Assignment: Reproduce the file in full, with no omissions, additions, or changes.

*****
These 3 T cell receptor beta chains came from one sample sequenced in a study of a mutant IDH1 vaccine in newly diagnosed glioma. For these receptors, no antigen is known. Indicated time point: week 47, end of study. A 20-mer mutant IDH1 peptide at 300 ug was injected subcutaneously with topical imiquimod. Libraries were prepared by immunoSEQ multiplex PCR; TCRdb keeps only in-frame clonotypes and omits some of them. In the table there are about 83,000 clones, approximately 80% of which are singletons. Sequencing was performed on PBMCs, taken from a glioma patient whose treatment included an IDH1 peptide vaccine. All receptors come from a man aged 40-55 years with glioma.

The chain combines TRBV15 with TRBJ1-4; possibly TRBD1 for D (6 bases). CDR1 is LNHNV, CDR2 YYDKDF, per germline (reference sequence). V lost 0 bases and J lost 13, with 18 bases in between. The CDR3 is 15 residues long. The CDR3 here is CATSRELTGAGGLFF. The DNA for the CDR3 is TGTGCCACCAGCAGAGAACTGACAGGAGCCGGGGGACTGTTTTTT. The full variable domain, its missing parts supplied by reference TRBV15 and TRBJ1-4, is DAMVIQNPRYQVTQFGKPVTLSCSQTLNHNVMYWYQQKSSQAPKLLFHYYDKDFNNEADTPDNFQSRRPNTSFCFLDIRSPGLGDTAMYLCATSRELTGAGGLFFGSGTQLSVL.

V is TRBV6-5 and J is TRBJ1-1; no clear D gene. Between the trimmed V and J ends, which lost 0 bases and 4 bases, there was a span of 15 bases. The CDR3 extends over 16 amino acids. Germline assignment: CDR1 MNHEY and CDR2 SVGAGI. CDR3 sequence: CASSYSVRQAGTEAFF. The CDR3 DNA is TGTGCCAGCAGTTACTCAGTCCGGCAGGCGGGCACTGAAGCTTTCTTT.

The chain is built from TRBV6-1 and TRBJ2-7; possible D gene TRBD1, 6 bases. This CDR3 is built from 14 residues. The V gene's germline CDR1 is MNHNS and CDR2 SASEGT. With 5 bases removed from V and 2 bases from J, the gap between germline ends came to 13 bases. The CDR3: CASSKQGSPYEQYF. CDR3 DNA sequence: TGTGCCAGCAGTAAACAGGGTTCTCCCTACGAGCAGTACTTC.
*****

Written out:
These 3 T cell receptor beta chains came from one sample sequenced in a study of a mutant IDH1 vaccine in newly diagnosed glioma. For these receptors, no antigen is known. Indicated time point: week 47, end of study. A 20-mer mutant IDH1 peptide at 300 ug was injected subcutaneously with topical imiquimod. Libraries were prepared by immunoSEQ multiplex PCR; TCRdb keeps only in-frame clonotypes and omits some of them. In the table there are about 83,000 clones, approximately 80% of which are singletons. Sequencing was performed on PBMCs, taken from a glioma patient whose treatment included an IDH1 peptide vaccine. All receptors come from a man aged 40-55 years with glioma.

The chain combines TRBV15 with TRBJ1-4; possibly TRBD1 for D (6 bases). CDR1 is LNHNV, CDR2 YYDKDF, per germline (reference sequence). V lost 0 bases and J lost 13, with 18 bases in between. The CDR3 is 15 residues long. The CDR3 here is CATSRELTGAGGLFF. The DNA for the CDR3 is TGTGCCACCAGCAGAGAACTGACAGGAGCCGGGGGACTGTTTTTT. The full variable domain, its missing parts supplied by reference TRBV15 and TRBJ1-4, is DAMVIQNPRYQVTQFGKPVTLSCSQTLNHNVMYWYQQKSSQAPKLLFHYYDKDFNNEADTPDNFQSRRPNTSFCFLDIRSPGLGDTAMYLCATSRELTGAGGLFFGSGTQLSVL.

V is TRBV6-5 and J is TRBJ1-1; no clear D gene. Between the trimmed V and J ends, which lost 0 bases and 4 bases, there was a span of 15 bases. The CDR3 extends over 16 amino acids. Germline assignment: CDR1 MNHEY and CDR2 SVGAGI. CDR3 sequence: CASSYSVRQAGTEAFF. The CDR3 DNA is TGTGCCAGCAGTTACTCAGTCCGGCAGGCGGGCACTGAAGCTTTCTTT.

The chain is built from TRBV6-1 and TRBJ2-7; possible D gene TRBD1, 6 bases. This CDR3 is built from 14 residues. The V gene's germline CDR1 is MNHNS and CDR2 SASEGT. With 5 bases removed from V and 2 bases from J, the gap between germline ends came to 13 bases. The CDR3: CASSKQGSPYEQYF. CDR3 DNA sequence: TGTGCCAGCAGTAAACAGGGTTCTCCCTACGAGCAGTACTTC.